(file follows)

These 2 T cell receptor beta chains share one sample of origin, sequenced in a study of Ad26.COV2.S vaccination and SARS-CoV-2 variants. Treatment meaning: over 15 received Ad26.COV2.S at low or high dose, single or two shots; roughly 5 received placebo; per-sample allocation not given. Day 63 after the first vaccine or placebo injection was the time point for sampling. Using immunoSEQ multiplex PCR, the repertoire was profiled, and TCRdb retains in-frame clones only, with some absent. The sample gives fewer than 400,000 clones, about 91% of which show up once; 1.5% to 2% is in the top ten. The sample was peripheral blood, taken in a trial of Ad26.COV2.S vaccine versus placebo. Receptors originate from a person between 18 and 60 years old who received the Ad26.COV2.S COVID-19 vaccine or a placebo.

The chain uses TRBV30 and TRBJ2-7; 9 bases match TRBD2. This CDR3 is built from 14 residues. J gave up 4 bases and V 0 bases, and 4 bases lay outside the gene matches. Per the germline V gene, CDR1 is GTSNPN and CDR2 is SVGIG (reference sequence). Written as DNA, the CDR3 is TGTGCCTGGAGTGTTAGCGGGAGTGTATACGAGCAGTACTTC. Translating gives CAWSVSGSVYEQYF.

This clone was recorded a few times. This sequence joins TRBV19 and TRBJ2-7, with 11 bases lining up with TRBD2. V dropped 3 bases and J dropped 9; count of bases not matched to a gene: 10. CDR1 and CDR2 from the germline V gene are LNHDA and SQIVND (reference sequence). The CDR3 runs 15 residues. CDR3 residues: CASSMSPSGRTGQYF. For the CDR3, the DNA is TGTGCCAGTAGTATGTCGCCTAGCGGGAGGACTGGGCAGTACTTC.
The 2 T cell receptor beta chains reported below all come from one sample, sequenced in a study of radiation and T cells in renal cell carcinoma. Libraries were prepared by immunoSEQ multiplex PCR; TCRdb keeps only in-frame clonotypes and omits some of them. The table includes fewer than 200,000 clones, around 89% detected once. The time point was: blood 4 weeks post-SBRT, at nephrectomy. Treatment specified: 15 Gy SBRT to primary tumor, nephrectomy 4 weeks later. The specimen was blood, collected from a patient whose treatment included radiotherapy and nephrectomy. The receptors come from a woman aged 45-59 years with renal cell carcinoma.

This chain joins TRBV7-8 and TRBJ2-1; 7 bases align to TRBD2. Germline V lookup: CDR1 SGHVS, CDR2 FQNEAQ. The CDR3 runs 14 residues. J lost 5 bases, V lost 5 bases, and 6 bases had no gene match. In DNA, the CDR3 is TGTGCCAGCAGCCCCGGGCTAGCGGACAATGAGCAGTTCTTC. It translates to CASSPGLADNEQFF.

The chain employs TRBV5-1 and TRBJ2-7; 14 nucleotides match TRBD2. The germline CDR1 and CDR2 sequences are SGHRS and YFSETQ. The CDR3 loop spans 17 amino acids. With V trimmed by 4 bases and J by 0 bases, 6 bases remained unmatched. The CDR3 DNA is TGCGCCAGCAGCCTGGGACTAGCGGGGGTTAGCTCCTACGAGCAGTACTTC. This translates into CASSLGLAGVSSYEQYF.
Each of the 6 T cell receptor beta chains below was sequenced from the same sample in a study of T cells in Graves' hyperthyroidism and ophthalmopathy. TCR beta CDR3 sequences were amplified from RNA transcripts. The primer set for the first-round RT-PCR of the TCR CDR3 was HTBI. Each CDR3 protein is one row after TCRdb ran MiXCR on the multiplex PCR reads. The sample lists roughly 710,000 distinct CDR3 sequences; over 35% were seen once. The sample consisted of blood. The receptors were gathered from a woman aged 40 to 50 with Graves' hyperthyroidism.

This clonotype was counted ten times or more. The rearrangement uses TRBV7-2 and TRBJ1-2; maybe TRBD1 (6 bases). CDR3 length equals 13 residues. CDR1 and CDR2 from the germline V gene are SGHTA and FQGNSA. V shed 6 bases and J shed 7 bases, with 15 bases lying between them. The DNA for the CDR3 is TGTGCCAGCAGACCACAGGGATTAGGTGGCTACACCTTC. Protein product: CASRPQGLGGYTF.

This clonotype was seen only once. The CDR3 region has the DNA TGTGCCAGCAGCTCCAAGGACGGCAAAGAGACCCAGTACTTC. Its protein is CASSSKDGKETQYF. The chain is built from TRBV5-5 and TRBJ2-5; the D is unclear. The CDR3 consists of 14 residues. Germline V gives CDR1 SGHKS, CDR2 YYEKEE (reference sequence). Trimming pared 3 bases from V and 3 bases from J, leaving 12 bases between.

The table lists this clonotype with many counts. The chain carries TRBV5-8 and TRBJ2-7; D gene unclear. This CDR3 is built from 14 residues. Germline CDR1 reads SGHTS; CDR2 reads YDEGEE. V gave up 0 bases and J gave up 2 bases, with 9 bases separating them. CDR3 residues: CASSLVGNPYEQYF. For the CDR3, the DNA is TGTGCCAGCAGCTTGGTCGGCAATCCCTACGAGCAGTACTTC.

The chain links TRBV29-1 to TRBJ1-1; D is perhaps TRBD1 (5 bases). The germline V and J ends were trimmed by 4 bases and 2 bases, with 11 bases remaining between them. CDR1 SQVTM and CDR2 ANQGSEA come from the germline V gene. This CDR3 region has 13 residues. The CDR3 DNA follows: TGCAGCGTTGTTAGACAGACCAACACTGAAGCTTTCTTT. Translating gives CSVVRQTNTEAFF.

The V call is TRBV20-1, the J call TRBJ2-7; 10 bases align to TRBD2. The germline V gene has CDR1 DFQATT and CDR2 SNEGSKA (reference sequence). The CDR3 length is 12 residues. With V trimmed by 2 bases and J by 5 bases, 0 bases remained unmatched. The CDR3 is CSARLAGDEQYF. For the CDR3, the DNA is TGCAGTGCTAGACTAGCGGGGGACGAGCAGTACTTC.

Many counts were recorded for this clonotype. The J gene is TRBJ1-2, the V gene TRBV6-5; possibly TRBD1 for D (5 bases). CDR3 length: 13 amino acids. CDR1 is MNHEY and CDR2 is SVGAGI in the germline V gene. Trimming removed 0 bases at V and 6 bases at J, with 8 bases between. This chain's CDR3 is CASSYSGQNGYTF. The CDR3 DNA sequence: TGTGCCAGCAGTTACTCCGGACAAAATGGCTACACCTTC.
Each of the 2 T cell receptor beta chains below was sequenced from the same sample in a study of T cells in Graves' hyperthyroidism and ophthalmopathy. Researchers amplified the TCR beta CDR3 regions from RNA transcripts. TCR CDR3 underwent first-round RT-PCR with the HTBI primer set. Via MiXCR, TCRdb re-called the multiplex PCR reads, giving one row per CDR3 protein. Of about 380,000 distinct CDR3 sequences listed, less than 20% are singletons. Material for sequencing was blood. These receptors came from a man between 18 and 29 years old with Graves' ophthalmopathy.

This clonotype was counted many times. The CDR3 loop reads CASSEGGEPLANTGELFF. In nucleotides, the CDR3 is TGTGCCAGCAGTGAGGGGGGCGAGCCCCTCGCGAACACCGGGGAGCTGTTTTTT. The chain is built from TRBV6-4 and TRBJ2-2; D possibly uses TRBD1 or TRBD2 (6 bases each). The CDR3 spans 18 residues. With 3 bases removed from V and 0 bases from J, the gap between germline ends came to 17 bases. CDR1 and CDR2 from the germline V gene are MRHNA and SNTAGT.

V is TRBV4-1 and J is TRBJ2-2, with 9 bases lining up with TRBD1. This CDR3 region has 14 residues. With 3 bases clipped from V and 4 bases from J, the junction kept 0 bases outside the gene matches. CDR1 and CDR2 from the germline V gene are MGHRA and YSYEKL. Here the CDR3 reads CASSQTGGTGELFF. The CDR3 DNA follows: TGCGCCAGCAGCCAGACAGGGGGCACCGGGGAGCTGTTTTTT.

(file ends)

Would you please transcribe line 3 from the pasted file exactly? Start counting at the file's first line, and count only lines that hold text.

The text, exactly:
This clone was recorded a few times. This sequence joins TRBV19 and TRBJ2-7, with 11 bases lining up with TRBD2. V dropped 3 bases and J dropped 9; count of bases not matched to a gene: 10. CDR1 and CDR2 from the germline V gene are LNHDA and SQIVND (reference sequence). The CDR3 runs 15 residues. CDR3 residues: CASSMSPSGRTGQYF. For the CDR3, the DNA is TGTGCCAGTAGTATGTCGCCTAGCGGGAGGACTGGGCAGTACTTC.